Three Reforms That Also Set India's Public Banks on a Bad Loans Path

The regulatory environment has not helped, nor have the owners.

Note: This is the second piece in a three-part series that examines the problems facing India’s public sector banks. Read the first here.                               

The mid-1990s saw seismic changes in India’s economy – as well as across its financial sector. For our purposes, though, we will focus on three major changes (‘reforms’, as we are so fond of calling them) in our banking space that left the most lasting impact on the industry, in particular on our public banks.  In each of these areas, the driving force was an impetus to ‘liberalise’ credit appraisal as well as credit delivery by banks.

Looking back, it is not difficult to understand why some of us had serious reservations even then about the way the transition was being handled.

The first move initiated by the Reserve Bank of India (RBI) sought to reduce delays in credit delivery for the corporate sector by undermining the consortium approach to large lendings. In a credit consortium, a number of banks get together to lend to a large client/project. The lead bank typically does the credit assessment, settles the terms and conditions of the loan (the tenure, the rate of interest, securities/collaterals etc) in discussion with the client and then shares its assessment with other banks. After these banks have vetted the appraisal and satisfied themselves about its acceptability, each bank approves its allocated share of the credit limits. The terms of the credit approval are the same across the consortium.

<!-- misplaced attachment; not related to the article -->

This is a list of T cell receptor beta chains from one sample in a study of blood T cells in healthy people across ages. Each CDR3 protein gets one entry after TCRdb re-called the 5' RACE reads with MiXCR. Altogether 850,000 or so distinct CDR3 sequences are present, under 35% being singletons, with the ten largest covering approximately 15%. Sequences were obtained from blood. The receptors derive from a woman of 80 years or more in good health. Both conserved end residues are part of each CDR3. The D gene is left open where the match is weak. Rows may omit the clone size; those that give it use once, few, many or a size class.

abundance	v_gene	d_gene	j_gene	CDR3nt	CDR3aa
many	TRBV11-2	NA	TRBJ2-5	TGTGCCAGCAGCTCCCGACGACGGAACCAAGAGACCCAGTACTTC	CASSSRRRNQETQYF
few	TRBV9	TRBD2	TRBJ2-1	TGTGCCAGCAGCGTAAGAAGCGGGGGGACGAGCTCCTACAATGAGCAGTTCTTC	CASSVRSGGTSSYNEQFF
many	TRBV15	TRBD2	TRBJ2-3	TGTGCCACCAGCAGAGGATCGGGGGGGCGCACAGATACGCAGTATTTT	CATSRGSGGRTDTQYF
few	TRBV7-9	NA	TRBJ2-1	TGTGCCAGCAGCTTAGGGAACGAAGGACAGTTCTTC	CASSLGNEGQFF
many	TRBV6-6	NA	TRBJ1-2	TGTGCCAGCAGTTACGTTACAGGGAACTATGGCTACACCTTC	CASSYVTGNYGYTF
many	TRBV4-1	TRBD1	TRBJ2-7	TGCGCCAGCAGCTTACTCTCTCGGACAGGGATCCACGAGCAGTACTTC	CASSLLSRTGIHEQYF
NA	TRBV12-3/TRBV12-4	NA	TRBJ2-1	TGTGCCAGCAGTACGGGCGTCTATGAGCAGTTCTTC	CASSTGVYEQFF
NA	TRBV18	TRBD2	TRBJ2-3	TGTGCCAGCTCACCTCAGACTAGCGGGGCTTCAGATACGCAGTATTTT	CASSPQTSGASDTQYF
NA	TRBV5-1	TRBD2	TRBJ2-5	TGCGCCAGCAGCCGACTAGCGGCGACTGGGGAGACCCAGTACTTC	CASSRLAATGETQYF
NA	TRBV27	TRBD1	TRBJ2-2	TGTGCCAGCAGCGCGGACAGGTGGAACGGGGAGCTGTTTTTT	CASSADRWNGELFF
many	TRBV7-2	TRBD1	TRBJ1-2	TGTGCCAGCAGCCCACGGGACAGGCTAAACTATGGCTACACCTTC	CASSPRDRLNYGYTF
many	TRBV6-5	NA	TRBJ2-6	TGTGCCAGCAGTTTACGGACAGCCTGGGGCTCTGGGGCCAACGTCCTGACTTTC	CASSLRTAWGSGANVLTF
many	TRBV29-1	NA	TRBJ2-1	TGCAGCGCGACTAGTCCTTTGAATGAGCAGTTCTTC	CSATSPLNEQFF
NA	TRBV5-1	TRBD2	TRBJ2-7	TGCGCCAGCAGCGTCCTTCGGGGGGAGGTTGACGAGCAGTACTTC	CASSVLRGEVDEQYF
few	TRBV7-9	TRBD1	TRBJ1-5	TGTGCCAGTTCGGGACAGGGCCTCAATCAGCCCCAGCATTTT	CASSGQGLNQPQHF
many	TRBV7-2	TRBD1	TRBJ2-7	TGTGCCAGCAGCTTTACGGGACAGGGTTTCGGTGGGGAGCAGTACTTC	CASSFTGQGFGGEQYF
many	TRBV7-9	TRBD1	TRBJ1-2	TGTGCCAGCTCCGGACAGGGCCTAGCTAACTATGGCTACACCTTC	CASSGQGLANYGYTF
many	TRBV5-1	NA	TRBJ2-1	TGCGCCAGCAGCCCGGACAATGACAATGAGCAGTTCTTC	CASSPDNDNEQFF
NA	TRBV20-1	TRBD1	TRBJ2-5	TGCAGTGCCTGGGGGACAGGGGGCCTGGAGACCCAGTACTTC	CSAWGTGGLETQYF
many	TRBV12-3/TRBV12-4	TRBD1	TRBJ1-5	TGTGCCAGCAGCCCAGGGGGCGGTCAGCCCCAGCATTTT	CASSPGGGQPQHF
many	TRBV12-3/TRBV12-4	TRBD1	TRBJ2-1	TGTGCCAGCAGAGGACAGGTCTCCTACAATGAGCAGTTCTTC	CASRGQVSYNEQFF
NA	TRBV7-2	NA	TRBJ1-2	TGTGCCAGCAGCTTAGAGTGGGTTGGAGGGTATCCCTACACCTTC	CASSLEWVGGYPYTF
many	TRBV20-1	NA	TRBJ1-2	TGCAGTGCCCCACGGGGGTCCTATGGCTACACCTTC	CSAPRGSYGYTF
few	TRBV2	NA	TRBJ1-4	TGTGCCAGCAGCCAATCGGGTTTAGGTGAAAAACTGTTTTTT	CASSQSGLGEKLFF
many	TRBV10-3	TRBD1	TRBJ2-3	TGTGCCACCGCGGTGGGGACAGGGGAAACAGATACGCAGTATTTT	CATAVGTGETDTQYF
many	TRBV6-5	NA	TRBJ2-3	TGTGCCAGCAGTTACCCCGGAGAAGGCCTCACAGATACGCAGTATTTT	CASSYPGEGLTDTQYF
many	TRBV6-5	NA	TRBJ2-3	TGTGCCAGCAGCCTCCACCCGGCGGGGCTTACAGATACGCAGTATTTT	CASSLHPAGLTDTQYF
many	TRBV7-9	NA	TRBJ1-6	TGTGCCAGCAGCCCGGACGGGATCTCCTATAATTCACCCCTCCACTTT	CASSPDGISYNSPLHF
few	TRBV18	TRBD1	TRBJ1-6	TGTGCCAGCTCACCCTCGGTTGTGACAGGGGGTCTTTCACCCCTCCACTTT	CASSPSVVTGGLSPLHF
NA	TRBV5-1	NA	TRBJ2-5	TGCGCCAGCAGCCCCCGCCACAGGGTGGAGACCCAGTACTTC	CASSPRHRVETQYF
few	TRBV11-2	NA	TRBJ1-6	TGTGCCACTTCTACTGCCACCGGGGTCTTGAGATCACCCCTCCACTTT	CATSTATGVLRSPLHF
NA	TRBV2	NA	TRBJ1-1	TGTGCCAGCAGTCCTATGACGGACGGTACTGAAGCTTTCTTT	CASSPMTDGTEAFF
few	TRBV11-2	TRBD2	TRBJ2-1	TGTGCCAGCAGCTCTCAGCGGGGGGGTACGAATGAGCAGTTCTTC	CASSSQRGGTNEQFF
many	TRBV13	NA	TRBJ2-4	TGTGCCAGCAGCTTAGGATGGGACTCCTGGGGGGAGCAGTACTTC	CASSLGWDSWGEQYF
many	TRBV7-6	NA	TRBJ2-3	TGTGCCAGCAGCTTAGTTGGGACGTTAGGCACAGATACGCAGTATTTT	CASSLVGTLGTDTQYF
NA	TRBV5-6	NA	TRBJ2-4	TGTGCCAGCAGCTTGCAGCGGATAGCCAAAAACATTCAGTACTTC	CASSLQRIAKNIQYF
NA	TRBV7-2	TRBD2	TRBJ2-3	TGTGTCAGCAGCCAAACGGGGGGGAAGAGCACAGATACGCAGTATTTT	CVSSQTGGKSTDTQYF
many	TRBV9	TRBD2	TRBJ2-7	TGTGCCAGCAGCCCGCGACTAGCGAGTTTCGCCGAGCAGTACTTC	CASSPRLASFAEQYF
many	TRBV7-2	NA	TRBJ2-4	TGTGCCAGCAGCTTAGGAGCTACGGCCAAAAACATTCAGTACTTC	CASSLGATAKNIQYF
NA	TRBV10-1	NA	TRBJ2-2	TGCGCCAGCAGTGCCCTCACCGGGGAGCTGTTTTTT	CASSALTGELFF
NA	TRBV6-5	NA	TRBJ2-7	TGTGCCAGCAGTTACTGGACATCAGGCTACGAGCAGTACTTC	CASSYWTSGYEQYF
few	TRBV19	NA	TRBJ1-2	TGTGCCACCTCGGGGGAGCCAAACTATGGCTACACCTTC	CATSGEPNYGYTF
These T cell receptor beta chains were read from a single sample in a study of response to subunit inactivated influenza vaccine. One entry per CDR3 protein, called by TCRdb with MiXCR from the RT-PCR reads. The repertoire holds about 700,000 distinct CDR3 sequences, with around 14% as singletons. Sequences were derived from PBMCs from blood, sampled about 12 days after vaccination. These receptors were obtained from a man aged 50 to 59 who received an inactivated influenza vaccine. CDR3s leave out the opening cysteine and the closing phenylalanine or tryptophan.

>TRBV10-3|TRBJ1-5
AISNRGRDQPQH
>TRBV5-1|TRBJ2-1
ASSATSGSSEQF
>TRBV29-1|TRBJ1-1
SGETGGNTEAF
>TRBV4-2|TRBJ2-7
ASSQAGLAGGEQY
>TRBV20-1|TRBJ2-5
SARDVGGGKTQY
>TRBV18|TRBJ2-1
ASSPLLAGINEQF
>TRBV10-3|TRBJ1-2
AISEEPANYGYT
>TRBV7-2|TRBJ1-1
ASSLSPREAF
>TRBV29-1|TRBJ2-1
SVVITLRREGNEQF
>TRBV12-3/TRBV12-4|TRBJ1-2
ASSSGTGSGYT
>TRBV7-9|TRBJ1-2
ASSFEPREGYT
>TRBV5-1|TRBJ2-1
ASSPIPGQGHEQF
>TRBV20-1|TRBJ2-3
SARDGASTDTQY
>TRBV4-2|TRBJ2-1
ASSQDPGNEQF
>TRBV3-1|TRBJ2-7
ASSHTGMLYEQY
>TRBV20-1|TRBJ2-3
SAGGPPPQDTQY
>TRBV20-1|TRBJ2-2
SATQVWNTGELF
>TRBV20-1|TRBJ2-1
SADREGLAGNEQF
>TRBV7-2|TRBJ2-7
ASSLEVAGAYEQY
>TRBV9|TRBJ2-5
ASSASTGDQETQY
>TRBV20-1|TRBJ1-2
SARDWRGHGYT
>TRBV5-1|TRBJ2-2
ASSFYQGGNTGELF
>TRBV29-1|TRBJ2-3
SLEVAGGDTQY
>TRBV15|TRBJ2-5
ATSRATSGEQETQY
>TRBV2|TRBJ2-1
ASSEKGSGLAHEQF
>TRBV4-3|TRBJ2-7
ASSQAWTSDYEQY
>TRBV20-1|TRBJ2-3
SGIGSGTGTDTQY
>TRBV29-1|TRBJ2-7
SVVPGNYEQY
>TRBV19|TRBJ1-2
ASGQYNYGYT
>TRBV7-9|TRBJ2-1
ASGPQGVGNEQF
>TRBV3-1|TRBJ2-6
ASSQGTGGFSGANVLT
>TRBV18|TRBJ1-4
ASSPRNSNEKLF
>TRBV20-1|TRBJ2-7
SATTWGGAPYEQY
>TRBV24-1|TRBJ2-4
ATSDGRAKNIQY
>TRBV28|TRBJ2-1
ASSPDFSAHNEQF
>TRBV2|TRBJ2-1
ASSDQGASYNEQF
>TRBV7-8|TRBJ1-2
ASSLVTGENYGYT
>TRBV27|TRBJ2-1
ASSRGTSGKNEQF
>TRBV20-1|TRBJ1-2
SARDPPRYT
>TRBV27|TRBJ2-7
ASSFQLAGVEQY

Often enough, this system brought on delays: for a large consortium, pooling the many approvals by different banks obviously took time. Rather than trying to address the systemic flaws and plug the holes, however, the RBI decided that the consortium approach was no longer essential and that a large corporation could raise several loans with different banks on a one-on-one basis, the loan terms being bilaterally agreed between the bank and the client.

Soon enough, the ‘Multiple Banking Arrangement’, as the new dispensation came to be called, became a possible breeding ground for unregulated credit expansion. What was even worse is that an unscrupulous client could collect a large number of credit approvals from a large number of banks and then shop around for the most favourable loan terms. Eager and under pressure to step up credit disbursements, banks were often willing to relax their credit approval terms very substantially. This was laissez faire in its classical form and had all the ills that inevitably follow in its wake.

The second reform was linked to the long-term margins that a project’s promoters were earlier required to arrange themselves without recourse to the banking system, called, in the context of working capital borrowings, ‘net working capital’. While certain normative minimums were earlier in place, the RBI in 1995 felt that the minimum-related stipulations were no longer necessary. Effectively, it meant that the promoter margins could be substantively lower from then onwards, and banks could insist on such margins only at the risk of losing custom. In an environment of easy money and high expectations on all sides, only a faint-hearted bank would stick with the stricter norms.

Somewhat later, in the late 1990s, the RBI permitted a relaxation in the norms for identifying a stressed asset that was to have far-reaching consequences. In a scenario where a large corporation had borrowed from several lenders and its accounts with one of those banks had slid to the NPA status, every lender was required to classify that same borrower’s account as an NPA, regardless of the status of loan servicing in its own books. This provision enforced some amount of borrowing discipline because the prospect of identification by a host of banks as a defaulting borrower significantly limited the corporation’s ability to borrow any further, indeed to carry on with its business in the usual manner. The RBI now decreed that this was no longer necessary, that each bank was free to classify a borrower’s account as an NPA or otherwise depending on the record of recovery of that loan in the books of the bank concerned.